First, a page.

Jacqui Miller

Why It's Not Fun To Sleep Around Once You've Gained A Strong Sense Of Self

By

"I think I'm ready for a real relationship," my good friend said to me over iced coffee on a scorching hot day.

I looked at him, raising my eyebrows. "You're ready for a relationship? You, the token bachelor of our group?"

"Yeah," he said, looking out and above the smoke rising from the butt of his cigarette. "I feel like I've proven to myself that I can pull. I can have whoever I want, whenever I want. It's all too easy. I don't want it anymore."

I'd never looked at it that way -- well, not until he said it anyway. I empathize with my friend because I'm very much a bachelorette.

For a while, I survived on the fast, cheap thrill of snagging the gorgeous guy. You know, the one at the end of the bar who all the girls want but are too afraid to strike up a conversation with. The guy I eventually grew the balls to march up to and talk to, with a phony smile of confidence, all the while thinking, Me?! He's talking to me? And he's actually listening to what I have to say? and then bring him home.

My friend is right. Sex with strangers isn't fun anymore.

Once upon a time in college, when I didn't know who I was, I slept with all the princes in the land who were willing to put a glass slipper on my foot (I've even slept with a frog or two). I suppose I did that because I just barely knew who I wanted to be, what made me tick and what didn't, how I felt about organic food and the state of our country and crop tops with midi skirts.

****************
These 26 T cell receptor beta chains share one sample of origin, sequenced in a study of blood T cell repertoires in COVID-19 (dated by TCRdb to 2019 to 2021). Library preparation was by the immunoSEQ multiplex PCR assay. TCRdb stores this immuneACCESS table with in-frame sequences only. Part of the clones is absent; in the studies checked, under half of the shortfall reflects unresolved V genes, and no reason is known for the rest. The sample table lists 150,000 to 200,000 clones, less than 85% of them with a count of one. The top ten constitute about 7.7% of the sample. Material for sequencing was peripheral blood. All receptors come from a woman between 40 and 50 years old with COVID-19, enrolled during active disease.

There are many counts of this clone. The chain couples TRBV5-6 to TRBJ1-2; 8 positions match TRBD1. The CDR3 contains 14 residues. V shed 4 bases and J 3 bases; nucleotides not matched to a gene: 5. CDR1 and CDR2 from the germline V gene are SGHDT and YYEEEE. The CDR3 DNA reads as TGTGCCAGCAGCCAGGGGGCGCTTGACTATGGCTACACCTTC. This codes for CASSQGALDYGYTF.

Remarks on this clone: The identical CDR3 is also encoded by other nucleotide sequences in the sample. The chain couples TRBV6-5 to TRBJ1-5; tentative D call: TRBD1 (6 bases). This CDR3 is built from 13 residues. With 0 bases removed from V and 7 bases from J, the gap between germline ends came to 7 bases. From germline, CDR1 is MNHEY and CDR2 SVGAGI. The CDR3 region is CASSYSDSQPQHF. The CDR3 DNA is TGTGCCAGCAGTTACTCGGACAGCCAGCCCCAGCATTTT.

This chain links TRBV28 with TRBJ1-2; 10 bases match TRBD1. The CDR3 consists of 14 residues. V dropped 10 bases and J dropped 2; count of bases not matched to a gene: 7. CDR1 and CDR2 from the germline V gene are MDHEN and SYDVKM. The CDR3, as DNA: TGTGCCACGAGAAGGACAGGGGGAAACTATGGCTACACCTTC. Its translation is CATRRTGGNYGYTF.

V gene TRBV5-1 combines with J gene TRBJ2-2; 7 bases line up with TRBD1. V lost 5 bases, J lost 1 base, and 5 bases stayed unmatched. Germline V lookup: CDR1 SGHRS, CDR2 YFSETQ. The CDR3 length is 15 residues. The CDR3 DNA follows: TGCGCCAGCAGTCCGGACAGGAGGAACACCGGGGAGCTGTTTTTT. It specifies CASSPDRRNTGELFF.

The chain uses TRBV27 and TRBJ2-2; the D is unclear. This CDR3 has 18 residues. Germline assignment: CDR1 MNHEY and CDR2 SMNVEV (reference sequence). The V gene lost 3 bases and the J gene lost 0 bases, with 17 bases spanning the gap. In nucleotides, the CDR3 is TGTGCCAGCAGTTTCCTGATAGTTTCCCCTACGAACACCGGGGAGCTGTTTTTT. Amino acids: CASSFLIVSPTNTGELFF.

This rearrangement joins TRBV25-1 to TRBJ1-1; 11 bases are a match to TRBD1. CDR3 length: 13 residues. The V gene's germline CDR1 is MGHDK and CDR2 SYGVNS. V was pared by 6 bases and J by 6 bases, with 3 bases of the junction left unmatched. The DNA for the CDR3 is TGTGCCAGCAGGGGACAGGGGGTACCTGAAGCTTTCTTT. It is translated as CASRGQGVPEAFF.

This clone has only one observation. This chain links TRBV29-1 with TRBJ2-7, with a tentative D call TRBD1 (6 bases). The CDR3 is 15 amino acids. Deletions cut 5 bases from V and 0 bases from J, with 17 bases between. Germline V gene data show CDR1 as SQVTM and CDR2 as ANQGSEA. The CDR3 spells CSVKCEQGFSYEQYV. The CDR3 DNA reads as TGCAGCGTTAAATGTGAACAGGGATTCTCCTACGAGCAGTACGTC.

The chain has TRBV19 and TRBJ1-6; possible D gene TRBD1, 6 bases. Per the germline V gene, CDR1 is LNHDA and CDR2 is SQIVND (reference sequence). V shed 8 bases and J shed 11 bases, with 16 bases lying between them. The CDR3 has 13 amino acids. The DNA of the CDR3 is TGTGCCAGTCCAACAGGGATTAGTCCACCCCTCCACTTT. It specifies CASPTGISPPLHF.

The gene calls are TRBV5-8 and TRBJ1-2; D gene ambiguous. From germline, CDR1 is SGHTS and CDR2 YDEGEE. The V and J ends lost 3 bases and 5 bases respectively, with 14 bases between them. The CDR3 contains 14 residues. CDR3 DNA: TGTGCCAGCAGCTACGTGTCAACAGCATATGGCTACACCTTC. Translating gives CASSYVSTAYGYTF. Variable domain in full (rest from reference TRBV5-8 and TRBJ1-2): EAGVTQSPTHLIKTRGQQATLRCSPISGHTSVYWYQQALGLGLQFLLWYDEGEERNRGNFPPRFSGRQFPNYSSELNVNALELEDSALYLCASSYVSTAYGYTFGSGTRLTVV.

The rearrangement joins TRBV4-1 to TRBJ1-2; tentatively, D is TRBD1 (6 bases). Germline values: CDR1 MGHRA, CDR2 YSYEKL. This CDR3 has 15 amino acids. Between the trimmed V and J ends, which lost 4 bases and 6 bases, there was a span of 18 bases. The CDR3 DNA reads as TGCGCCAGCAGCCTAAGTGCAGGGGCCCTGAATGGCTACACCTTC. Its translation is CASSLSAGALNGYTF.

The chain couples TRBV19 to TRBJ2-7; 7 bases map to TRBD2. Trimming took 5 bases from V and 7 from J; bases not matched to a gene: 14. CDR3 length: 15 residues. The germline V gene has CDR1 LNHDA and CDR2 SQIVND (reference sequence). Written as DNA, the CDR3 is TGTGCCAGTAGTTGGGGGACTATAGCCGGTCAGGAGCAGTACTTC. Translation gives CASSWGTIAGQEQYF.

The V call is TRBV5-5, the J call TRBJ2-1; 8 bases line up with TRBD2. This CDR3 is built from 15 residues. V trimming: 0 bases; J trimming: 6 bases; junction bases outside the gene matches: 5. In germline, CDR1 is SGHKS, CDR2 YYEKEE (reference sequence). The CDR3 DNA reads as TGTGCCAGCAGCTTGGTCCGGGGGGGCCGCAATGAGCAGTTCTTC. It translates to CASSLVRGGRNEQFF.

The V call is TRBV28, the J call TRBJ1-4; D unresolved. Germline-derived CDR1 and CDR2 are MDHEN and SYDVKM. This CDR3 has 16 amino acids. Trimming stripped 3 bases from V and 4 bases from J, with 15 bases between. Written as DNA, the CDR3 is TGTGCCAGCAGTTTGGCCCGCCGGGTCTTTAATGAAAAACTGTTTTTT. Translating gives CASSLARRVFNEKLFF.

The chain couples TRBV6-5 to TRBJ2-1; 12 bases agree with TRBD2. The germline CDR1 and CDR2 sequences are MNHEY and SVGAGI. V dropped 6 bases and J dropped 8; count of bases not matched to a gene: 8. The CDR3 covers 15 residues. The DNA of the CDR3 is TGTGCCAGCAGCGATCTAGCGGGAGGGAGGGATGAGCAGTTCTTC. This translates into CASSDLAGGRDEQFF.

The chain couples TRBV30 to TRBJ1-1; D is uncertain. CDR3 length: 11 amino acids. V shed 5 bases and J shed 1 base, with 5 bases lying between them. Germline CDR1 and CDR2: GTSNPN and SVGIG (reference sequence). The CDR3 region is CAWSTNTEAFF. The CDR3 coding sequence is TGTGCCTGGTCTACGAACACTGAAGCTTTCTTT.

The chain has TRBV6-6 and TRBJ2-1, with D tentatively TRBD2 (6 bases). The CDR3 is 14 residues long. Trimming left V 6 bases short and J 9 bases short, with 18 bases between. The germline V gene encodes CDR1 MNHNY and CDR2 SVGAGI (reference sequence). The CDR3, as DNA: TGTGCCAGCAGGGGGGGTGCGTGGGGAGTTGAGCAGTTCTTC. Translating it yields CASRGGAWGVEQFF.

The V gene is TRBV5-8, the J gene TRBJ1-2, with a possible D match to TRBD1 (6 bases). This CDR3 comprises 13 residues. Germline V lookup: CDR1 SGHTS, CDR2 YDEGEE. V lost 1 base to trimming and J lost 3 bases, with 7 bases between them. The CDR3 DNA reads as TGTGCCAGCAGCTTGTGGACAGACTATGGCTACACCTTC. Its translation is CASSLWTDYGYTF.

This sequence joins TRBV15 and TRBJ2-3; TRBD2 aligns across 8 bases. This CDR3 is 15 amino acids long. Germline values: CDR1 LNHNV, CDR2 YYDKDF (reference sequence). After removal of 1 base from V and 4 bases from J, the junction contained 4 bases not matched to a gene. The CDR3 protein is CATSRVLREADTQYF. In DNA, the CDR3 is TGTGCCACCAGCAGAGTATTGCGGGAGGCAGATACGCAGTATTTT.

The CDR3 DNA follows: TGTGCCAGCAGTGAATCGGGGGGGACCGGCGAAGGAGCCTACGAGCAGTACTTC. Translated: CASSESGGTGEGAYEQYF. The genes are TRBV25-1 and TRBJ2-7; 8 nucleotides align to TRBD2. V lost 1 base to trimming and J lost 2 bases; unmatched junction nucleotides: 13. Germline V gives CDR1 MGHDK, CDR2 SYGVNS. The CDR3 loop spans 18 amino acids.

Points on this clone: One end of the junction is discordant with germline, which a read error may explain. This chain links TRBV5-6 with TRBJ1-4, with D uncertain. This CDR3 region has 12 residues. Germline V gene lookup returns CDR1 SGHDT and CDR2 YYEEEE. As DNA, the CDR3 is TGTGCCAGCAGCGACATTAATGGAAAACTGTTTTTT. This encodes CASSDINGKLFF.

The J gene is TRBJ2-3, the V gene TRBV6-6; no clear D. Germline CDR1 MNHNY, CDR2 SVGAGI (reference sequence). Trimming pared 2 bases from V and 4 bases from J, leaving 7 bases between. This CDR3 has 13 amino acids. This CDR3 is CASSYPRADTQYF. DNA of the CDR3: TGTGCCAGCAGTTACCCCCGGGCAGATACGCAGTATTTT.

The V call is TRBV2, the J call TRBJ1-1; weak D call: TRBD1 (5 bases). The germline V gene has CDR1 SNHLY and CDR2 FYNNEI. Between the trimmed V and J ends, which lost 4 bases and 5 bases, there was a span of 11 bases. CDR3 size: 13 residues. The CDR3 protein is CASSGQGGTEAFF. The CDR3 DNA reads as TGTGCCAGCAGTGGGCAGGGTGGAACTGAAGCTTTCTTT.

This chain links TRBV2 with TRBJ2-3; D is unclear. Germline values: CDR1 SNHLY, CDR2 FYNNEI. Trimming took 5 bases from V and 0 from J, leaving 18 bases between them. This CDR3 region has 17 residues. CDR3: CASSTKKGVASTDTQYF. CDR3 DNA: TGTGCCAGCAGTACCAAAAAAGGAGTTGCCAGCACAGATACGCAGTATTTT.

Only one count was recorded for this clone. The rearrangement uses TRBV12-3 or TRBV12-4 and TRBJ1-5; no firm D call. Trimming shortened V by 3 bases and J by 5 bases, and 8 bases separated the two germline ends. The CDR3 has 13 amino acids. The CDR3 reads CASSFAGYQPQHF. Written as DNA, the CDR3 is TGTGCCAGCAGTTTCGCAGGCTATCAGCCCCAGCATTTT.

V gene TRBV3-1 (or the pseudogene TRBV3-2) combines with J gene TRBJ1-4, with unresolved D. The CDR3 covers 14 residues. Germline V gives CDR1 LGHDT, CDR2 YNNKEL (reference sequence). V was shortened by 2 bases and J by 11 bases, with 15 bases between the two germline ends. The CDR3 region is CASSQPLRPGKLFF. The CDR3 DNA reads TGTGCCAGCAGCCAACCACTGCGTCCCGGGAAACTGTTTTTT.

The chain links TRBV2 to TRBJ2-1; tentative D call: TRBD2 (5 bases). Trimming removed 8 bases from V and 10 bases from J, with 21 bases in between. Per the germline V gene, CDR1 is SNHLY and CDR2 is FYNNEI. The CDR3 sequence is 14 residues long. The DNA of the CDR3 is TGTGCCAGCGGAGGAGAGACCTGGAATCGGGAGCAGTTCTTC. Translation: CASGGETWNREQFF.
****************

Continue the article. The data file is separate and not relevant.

But something changed. As college wound down, I secured my very first job writing, the one thing in the world that always makes my heart skip a beat without fail. And I also grew quite fond of organic food and the state of our country and crop tops with midi skirts.

That's when I stopped looking to other people for the answers and started sleeping around less and less.

I used to question my self-worth. In fact, I'd even say I didn't have a sense of self-worth at all. I used to think my long, raven-colored tresses and caramel-colored skin were the only things I had going for me. I was so wrong.

I learned I'm smart. I also learned I'm pretty damn charming and that men not only want to be in bed with me, but they also want to be around me, even when I'm not naked. And by fostering and nurturing all of those things I like about myself other than the way I look, I gained a kind of confidence you can only gain by giving all of yourself to too many unspecial people.

Sleeping with enough unspecial people made me realize I'm special.

Sleeping with enough unspecial people made me realize I'm special.

I used to only sleep with people to prove to myself that I could. These days, I rarely ever have sex with strangers. But when I do, well, it's because I just really need to have sex. Random sex is only fun when you'd rather be with anyone but yourself.

Now, instead of bedding every hot guy that came my way, I found myself choosing only to bed the hot guys who stimulated my mind as much as they stimulated my body. That rare breed left me with a tiny pool of men to sleep with. So here I am, wading through that pool because I've grown up.

That's the thing about growing up. You really come into your own and you realize you'd rather just hang out by yourself than with someone you half-like but love to bang. You find your strengths and your weaknesses; the things about you that you can use to your advantage and the things about you that make you feel alive.

And with that, you either choose to share them with someone you care about or keep them all to yourself and no one else.